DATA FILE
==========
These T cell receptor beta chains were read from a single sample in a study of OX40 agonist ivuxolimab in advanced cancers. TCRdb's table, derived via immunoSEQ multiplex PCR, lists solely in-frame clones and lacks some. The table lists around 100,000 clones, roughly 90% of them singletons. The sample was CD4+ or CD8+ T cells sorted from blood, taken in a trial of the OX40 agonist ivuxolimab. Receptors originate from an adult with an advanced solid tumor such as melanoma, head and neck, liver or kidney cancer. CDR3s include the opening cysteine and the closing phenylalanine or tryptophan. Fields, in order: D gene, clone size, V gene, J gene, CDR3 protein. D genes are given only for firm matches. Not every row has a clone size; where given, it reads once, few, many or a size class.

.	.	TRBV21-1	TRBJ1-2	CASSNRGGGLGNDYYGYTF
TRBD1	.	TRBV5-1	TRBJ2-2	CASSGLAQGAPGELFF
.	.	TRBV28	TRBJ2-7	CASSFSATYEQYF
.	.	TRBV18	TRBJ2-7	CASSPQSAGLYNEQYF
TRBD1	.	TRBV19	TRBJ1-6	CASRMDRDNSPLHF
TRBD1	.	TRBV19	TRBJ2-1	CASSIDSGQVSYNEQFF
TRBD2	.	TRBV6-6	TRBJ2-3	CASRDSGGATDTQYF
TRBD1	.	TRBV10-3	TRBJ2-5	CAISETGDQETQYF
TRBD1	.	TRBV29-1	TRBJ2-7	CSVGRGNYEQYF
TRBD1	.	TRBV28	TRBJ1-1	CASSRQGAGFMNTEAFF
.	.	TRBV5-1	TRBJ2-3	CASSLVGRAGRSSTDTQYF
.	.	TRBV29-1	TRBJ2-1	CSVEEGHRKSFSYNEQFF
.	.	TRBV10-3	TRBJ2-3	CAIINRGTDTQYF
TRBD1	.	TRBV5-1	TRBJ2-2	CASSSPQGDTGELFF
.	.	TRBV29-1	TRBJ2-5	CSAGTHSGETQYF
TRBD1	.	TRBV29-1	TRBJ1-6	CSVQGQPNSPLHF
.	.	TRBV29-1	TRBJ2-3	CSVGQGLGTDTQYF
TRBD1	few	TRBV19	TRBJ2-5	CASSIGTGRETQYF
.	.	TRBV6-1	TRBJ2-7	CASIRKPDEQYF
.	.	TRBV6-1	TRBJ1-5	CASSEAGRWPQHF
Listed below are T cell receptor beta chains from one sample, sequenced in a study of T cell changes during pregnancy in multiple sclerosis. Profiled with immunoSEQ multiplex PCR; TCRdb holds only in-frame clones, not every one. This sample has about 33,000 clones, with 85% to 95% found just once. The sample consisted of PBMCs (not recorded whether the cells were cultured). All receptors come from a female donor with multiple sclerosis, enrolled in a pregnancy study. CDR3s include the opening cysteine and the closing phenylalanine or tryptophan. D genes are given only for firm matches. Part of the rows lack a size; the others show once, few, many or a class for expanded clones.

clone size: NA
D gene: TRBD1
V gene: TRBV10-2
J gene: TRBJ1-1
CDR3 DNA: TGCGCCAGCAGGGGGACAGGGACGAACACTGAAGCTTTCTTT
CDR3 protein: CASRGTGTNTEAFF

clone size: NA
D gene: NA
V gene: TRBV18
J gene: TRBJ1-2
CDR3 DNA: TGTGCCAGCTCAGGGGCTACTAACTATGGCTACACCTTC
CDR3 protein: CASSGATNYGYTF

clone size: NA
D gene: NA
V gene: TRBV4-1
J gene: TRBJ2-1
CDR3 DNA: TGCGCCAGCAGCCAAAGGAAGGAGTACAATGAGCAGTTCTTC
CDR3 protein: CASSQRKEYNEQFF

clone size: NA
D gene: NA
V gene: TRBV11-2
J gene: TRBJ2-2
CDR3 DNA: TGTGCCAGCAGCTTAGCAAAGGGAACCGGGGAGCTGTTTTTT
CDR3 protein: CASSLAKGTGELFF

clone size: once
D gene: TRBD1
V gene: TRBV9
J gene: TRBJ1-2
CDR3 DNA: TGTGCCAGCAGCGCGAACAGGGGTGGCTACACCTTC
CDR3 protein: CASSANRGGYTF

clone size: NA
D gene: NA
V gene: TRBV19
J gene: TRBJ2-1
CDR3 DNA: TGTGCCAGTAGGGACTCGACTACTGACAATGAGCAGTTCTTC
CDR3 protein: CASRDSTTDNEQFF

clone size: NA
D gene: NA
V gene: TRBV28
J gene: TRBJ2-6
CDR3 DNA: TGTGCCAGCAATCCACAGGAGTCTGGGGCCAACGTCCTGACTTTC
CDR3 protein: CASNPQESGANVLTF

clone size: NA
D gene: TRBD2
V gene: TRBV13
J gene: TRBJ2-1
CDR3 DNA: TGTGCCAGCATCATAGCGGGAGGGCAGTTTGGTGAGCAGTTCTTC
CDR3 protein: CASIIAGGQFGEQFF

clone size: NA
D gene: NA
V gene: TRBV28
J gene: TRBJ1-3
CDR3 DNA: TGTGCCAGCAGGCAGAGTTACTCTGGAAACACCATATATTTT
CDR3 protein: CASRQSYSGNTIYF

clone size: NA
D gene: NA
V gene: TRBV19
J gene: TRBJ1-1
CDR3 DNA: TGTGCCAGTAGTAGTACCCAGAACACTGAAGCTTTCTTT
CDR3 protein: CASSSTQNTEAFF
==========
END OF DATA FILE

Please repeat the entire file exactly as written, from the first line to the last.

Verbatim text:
These T cell receptor beta chains were read from a single sample in a study of OX40 agonist ivuxolimab in advanced cancers. TCRdb's table, derived via immunoSEQ multiplex PCR, lists solely in-frame clones and lacks some. The table lists around 100,000 clones, roughly 90% of them singletons. The sample was CD4+ or CD8+ T cells sorted from blood, taken in a trial of the OX40 agonist ivuxolimab. Receptors originate from an adult with an advanced solid tumor such as melanoma, head and neck, liver or kidney cancer. CDR3s include the opening cysteine and the closing phenylalanine or tryptophan. Fields, in order: D gene, clone size, V gene, J gene, CDR3 protein. D genes are given only for firm matches. Not every row has a clone size; where given, it reads once, few, many or a size class.

.	.	TRBV21-1	TRBJ1-2	CASSNRGGGLGNDYYGYTF
TRBD1	.	TRBV5-1	TRBJ2-2	CASSGLAQGAPGELFF
.	.	TRBV28	TRBJ2-7	CASSFSATYEQYF
.	.	TRBV18	TRBJ2-7	CASSPQSAGLYNEQYF
TRBD1	.	TRBV19	TRBJ1-6	CASRMDRDNSPLHF
TRBD1	.	TRBV19	TRBJ2-1	CASSIDSGQVSYNEQFF
TRBD2	.	TRBV6-6	TRBJ2-3	CASRDSGGATDTQYF
TRBD1	.	TRBV10-3	TRBJ2-5	CAISETGDQETQYF
TRBD1	.	TRBV29-1	TRBJ2-7	CSVGRGNYEQYF
TRBD1	.	TRBV28	TRBJ1-1	CASSRQGAGFMNTEAFF
.	.	TRBV5-1	TRBJ2-3	CASSLVGRAGRSSTDTQYF
.	.	TRBV29-1	TRBJ2-1	CSVEEGHRKSFSYNEQFF
.	.	TRBV10-3	TRBJ2-3	CAIINRGTDTQYF
TRBD1	.	TRBV5-1	TRBJ2-2	CASSSPQGDTGELFF
.	.	TRBV29-1	TRBJ2-5	CSAGTHSGETQYF
TRBD1	.	TRBV29-1	TRBJ1-6	CSVQGQPNSPLHF
.	.	TRBV29-1	TRBJ2-3	CSVGQGLGTDTQYF
TRBD1	few	TRBV19	TRBJ2-5	CASSIGTGRETQYF
.	.	TRBV6-1	TRBJ2-7	CASIRKPDEQYF
.	.	TRBV6-1	TRBJ1-5	CASSEAGRWPQHF
Listed below are T cell receptor beta chains from one sample, sequenced in a study of T cell changes during pregnancy in multiple sclerosis. Profiled with immunoSEQ multiplex PCR; TCRdb holds only in-frame clones, not every one. This sample has about 33,000 clones, with 85% to 95% found just once. The sample consisted of PBMCs (not recorded whether the cells were cultured). All receptors come from a female donor with multiple sclerosis, enrolled in a pregnancy study. CDR3s include the opening cysteine and the closing phenylalanine or tryptophan. D genes are given only for firm matches. Part of the rows lack a size; the others show once, few, many or a class for expanded clones.

clone size: NA
D gene: TRBD1
V gene: TRBV10-2
J gene: TRBJ1-1
CDR3 DNA: TGCGCCAGCAGGGGGACAGGGACGAACACTGAAGCTTTCTTT
CDR3 protein: CASRGTGTNTEAFF

clone size: NA
D gene: NA
V gene: TRBV18
J gene: TRBJ1-2
CDR3 DNA: TGTGCCAGCTCAGGGGCTACTAACTATGGCTACACCTTC
CDR3 protein: CASSGATNYGYTF

clone size: NA
D gene: NA
V gene: TRBV4-1
J gene: TRBJ2-1
CDR3 DNA: TGCGCCAGCAGCCAAAGGAAGGAGTACAATGAGCAGTTCTTC
CDR3 protein: CASSQRKEYNEQFF

clone size: NA
D gene: NA
V gene: TRBV11-2
J gene: TRBJ2-2
CDR3 DNA: TGTGCCAGCAGCTTAGCAAAGGGAACCGGGGAGCTGTTTTTT
CDR3 protein: CASSLAKGTGELFF

clone size: once
D gene: TRBD1
V gene: TRBV9
J gene: TRBJ1-2
CDR3 DNA: TGTGCCAGCAGCGCGAACAGGGGTGGCTACACCTTC
CDR3 protein: CASSANRGGYTF

clone size: NA
D gene: NA
V gene: TRBV19
J gene: TRBJ2-1
CDR3 DNA: TGTGCCAGTAGGGACTCGACTACTGACAATGAGCAGTTCTTC
CDR3 protein: CASRDSTTDNEQFF

clone size: NA
D gene: NA
V gene: TRBV28
J gene: TRBJ2-6
CDR3 DNA: TGTGCCAGCAATCCACAGGAGTCTGGGGCCAACGTCCTGACTTTC
CDR3 protein: CASNPQESGANVLTF

clone size: NA
D gene: TRBD2
V gene: TRBV13
J gene: TRBJ2-1
CDR3 DNA: TGTGCCAGCATCATAGCGGGAGGGCAGTTTGGTGAGCAGTTCTTC
CDR3 protein: CASIIAGGQFGEQFF

clone size: NA
D gene: NA
V gene: TRBV28
J gene: TRBJ1-3
CDR3 DNA: TGTGCCAGCAGGCAGAGTTACTCTGGAAACACCATATATTTT
CDR3 protein: CASRQSYSGNTIYF

clone size: NA
D gene: NA
V gene: TRBV19
J gene: TRBJ1-1
CDR3 DNA: TGTGCCAGTAGTAGTACCCAGAACACTGAAGCTTTCTTT
CDR3 protein: CASSSTQNTEAFF